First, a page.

There are several reasons for this. The first is it makes the whole community college experience much more interesting. I can entertain myself by pretending that I am part of a witness protection program or live in a graveyard like Nobody Owens from The Graveyard Book.

Another reason is that, lately, I have been trying to lay low in general. That way I don’t have to have long conversations about how I have been doing, which might blow my cover. That could lead to people figuring out that I’m not normal, and that would be disastrous.

I started out pretty well at the beginning of this term. I have a corner seat that I like very much. From there I can count how many students show up (there are fewer with every class) and fall asleep if absolutely necessary. I just lean my head on the wall or drop it on the desk and (I think) no one can see me.

After I got my perfect seat, I refrained from correcting the teacher when she made historically inaccurate statements, and I didn’t point out that the actor playing King Richard II was David Tennant. Also, I didn’t tell anyone that I thought our teacher looked like a modern-day Queen Elizabeth.

She wears a little less jewelry

She wears a little less jewelry

All of my hard work was shattered on the day I totally lost track of time.

My watch, apparently, had stopped the day before at about 30 minutes after my class was supposed to start. I ran up the many flight of stairs from the Student Center to the hall my class was in. I got there red, out of breath, and completely early. Once of my classmates happened to be outside of the classroom sitting on the floor.

Hey! Has our class started yet?

I said pointing to the incorrect classroom.

Um, no. And our class is in this room.

Oh, good! I have time to fix my hair!

Once I got into the bathroom I realized what a mess I looked and what an odd impression I probably had just made. I decided to play it cool and go make sure that my fellow student thought I was normal.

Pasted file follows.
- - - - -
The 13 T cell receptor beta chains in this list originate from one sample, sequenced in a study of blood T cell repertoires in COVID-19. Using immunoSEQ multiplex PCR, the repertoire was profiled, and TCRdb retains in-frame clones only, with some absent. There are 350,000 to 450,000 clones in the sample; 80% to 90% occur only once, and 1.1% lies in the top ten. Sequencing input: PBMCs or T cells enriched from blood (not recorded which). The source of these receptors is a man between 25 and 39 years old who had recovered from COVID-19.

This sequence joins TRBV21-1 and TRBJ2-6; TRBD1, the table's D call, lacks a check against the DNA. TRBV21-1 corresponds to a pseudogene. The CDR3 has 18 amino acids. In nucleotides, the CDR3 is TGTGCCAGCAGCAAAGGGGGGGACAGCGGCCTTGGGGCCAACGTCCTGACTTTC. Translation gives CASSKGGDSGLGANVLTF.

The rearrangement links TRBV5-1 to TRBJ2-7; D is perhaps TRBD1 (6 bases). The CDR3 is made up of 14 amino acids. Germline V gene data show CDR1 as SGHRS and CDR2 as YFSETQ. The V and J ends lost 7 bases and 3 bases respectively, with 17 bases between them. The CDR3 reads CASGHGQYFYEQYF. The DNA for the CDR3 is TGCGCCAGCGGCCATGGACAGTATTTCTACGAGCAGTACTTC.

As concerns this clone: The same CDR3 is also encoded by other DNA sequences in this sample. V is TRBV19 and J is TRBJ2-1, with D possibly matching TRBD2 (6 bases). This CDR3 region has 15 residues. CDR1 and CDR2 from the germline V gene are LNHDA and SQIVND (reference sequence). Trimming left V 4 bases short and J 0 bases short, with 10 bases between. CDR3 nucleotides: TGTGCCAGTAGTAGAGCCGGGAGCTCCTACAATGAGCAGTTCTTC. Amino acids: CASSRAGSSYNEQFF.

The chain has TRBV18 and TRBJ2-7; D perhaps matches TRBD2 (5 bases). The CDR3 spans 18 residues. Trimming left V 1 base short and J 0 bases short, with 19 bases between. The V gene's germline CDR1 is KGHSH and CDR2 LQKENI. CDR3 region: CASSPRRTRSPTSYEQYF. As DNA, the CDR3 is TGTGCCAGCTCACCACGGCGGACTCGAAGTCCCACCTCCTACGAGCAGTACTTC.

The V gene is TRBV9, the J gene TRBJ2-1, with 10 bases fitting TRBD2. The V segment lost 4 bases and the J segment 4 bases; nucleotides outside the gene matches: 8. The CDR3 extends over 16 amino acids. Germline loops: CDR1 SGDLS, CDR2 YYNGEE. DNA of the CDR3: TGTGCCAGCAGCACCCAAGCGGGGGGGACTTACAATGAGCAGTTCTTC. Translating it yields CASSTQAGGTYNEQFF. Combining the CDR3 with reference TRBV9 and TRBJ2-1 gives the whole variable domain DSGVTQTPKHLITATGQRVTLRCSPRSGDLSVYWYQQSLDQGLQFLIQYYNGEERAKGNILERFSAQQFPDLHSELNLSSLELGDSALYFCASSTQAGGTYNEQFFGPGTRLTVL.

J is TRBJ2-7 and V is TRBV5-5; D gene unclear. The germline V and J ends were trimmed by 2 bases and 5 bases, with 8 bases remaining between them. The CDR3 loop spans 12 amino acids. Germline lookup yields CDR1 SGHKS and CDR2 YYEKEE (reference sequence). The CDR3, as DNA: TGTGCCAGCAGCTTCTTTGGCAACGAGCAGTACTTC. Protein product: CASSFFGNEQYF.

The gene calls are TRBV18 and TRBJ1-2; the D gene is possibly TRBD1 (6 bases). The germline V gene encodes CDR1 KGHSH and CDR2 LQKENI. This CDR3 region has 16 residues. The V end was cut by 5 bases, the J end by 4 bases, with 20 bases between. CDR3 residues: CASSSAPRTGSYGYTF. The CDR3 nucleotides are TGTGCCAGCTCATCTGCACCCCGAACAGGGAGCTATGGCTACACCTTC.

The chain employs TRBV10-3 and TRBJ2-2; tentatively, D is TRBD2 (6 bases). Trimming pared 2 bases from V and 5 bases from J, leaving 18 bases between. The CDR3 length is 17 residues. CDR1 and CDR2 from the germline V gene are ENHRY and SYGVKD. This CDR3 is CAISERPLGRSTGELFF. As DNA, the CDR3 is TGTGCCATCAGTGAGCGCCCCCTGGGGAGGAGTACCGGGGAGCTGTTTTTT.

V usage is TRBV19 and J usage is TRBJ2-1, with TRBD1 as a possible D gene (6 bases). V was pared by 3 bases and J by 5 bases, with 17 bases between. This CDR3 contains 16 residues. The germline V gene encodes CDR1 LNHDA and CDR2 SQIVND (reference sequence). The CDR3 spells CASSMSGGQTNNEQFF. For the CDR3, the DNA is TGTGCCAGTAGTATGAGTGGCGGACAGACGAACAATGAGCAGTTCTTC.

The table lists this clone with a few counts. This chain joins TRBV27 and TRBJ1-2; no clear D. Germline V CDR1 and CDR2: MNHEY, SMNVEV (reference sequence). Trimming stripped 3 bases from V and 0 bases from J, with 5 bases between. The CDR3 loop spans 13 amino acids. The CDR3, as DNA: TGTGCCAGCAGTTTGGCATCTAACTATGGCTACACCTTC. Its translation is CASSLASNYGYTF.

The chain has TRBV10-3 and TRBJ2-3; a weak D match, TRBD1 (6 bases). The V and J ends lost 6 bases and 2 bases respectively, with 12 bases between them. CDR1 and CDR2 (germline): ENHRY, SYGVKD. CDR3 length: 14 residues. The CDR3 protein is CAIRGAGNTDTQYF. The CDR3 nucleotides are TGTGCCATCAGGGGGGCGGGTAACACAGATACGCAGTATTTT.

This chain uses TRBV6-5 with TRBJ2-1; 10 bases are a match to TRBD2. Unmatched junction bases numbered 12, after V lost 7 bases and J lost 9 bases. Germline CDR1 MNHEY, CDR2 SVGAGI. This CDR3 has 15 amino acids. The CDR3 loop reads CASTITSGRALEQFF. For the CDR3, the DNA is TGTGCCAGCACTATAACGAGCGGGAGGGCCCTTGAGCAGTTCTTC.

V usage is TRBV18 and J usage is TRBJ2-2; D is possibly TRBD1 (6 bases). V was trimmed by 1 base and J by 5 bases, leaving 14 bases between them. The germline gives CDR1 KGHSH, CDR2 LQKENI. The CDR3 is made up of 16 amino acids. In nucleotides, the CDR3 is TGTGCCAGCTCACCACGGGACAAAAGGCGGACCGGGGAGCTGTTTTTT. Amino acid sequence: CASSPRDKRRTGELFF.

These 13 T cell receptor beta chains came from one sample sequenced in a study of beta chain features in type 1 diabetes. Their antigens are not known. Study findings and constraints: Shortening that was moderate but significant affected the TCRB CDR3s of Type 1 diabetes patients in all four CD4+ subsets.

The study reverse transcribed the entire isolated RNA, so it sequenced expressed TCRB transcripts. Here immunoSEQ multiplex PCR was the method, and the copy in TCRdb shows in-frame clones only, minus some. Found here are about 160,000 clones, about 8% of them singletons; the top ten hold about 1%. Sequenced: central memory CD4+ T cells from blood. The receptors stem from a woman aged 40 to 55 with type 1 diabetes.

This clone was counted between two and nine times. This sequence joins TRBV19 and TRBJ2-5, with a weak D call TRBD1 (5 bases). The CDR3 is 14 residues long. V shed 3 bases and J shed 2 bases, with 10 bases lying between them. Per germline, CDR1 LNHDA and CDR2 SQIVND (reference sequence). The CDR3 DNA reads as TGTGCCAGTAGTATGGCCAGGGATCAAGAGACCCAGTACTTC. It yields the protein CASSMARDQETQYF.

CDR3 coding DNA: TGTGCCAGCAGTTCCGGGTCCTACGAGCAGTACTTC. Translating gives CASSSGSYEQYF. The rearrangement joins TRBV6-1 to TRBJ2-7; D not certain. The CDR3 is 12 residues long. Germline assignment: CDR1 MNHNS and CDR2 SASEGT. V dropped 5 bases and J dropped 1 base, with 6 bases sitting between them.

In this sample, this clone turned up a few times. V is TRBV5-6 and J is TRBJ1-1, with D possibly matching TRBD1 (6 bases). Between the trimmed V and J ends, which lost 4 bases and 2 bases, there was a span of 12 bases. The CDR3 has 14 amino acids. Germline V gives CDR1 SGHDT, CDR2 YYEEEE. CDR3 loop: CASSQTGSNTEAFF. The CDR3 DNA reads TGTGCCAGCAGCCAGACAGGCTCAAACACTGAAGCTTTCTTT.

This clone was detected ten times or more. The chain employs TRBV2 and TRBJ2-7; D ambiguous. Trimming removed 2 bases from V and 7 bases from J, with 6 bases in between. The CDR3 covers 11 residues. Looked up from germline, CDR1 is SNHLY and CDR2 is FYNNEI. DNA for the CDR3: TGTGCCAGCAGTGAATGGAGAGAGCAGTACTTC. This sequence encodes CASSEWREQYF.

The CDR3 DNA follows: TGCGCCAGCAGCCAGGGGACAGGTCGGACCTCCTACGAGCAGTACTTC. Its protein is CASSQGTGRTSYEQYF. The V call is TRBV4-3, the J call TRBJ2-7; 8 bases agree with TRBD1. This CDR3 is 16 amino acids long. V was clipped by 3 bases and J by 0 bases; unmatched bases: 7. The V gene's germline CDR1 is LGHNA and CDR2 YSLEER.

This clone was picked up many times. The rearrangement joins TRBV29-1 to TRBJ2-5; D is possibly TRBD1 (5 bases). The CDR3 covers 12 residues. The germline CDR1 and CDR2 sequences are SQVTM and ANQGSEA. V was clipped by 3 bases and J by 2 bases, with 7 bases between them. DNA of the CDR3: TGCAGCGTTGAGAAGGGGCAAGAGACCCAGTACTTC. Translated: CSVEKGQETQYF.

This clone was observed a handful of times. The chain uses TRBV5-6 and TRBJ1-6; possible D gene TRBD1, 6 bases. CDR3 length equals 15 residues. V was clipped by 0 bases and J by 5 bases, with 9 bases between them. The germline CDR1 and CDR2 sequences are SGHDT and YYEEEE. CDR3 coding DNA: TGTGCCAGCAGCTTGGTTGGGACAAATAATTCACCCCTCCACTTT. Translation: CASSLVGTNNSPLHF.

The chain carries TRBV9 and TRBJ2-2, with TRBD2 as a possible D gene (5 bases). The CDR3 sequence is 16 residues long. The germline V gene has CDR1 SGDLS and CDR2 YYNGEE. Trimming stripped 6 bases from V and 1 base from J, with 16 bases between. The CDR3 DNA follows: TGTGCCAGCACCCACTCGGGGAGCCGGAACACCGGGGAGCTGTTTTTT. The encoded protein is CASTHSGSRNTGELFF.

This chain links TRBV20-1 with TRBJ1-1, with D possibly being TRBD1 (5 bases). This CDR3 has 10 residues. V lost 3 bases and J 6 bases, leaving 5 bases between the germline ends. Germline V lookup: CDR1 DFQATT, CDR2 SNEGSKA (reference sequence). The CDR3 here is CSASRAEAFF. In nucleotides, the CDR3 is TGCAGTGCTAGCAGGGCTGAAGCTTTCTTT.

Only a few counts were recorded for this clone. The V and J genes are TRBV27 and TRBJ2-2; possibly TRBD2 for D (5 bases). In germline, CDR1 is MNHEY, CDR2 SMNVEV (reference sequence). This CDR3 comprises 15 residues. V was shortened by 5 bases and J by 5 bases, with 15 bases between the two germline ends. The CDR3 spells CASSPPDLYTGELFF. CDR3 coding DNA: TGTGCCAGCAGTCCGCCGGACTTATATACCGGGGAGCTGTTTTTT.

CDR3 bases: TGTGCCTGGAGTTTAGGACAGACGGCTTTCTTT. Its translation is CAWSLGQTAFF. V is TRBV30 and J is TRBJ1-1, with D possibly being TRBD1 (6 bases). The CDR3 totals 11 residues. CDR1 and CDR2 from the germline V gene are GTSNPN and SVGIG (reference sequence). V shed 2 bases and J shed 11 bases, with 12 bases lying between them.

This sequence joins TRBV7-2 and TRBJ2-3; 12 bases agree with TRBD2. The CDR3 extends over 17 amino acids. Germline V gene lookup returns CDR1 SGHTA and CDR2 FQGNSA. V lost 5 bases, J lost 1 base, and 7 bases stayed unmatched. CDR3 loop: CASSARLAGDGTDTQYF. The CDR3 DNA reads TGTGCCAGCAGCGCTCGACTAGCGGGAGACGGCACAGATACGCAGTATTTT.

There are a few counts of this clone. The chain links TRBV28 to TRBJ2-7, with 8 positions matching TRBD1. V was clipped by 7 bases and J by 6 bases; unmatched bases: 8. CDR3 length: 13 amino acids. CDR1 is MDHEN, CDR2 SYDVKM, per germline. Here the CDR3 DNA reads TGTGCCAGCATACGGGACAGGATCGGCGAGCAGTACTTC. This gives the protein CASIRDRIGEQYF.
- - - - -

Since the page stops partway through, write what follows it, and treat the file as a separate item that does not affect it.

Sooo, it’s two syllables right?

What?

Yeah, your name. Two syllables. It’s M- Meghan. Your name is Meghan! I’m Shahrazad in case you didn’t remember because of what an inconspicuous person I am.

Nailed it!

After Meghan backed away slowly into the classroom, it was all downhill from there. Queen Elizabeth started out the class by asking about Greek mythology, which is something I know quite a bit about.

My teacher has the habit of asking the class questions like, “What was the date of King James’ coronation” and “Who knows how many sea captains were in the Spanish Armada?” I think everyone was assuming that, once again, no one would answer her question when she asked, “Does anyone remember how Saturn got rid of his children so they wouldn’t usurp his throne?” Since I was still flustered from thinking I was late and I had sort of given up on the “normal” thing, I raised my hand.

He ate them!

Everyone turned around to look at the strange person they hadn’t noticed before who seemed to relish cannibalism. I then told the history of the gods and how Zeus chopped up Saturn (or as I like to call him, Kronos) and because of that Aphrodite was born in the ocean (gross). A lot of people were very confused and I didn’t blame them. But I was having too much fun giving the gory details.

Now I have embraced my abnormality and decided that, even if everyone thinks I am a freak, at least they think I am on their side. My most proud moment was when I single-handedly directed the discussion to Batman supervillains. Queen Elizabeth made the statement that many of Shakespeare’s villains are evil to the core and are only evil because they want to be. She then said that people don’t make characters like that anymore. I calmly disagreed that the Joker had no reason to be evil and he was for the pure fun of it. Elizabeth was about to disagree but about five Batman geeks jumped on the statement and compared just about every lunatic Arkham Asylum before they officially announced that the Joker has no sad back story that made him evil. I sat back and admired my handiwork.

Tomorrow is the midterm. I may have absolutely failed on my second goal, but hopefully not on the first. I was probably able to soak up the literature I was supposed to read. But I have a feeling that I was too busy writing jokes in the margins. At least I am having way more fun than I thought I would.

I wonder what my goals for the next term should be.